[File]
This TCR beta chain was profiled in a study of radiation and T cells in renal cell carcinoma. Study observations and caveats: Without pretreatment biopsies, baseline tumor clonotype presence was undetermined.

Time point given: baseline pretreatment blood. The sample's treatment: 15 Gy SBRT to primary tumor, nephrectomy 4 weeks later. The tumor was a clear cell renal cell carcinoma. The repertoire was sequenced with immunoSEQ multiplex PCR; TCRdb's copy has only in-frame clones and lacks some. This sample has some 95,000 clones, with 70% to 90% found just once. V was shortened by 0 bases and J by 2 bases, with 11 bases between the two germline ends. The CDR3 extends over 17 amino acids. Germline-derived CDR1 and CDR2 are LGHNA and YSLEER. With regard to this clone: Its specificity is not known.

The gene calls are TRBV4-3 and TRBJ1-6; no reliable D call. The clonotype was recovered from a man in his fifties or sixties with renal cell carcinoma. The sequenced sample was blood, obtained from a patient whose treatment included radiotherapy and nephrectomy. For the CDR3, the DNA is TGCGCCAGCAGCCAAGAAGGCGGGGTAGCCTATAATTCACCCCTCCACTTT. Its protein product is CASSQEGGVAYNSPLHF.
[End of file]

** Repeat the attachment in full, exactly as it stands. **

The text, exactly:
This TCR beta chain was profiled in a study of radiation and T cells in renal cell carcinoma. Study observations and caveats: Without pretreatment biopsies, baseline tumor clonotype presence was undetermined.

Time point given: baseline pretreatment blood. The sample's treatment: 15 Gy SBRT to primary tumor, nephrectomy 4 weeks later. The tumor was a clear cell renal cell carcinoma. The repertoire was sequenced with immunoSEQ multiplex PCR; TCRdb's copy has only in-frame clones and lacks some. This sample has some 95,000 clones, with 70% to 90% found just once. V was shortened by 0 bases and J by 2 bases, with 11 bases between the two germline ends. The CDR3 extends over 17 amino acids. Germline-derived CDR1 and CDR2 are LGHNA and YSLEER. With regard to this clone: Its specificity is not known.

The gene calls are TRBV4-3 and TRBJ1-6; no reliable D call. The clonotype was recovered from a man in his fifties or sixties with renal cell carcinoma. The sequenced sample was blood, obtained from a patient whose treatment included radiotherapy and nephrectomy. For the CDR3, the DNA is TGCGCCAGCAGCCAAGAAGGCGGGGTAGCCTATAATTCACCCCTCCACTTT. Its protein product is CASSQEGGVAYNSPLHF.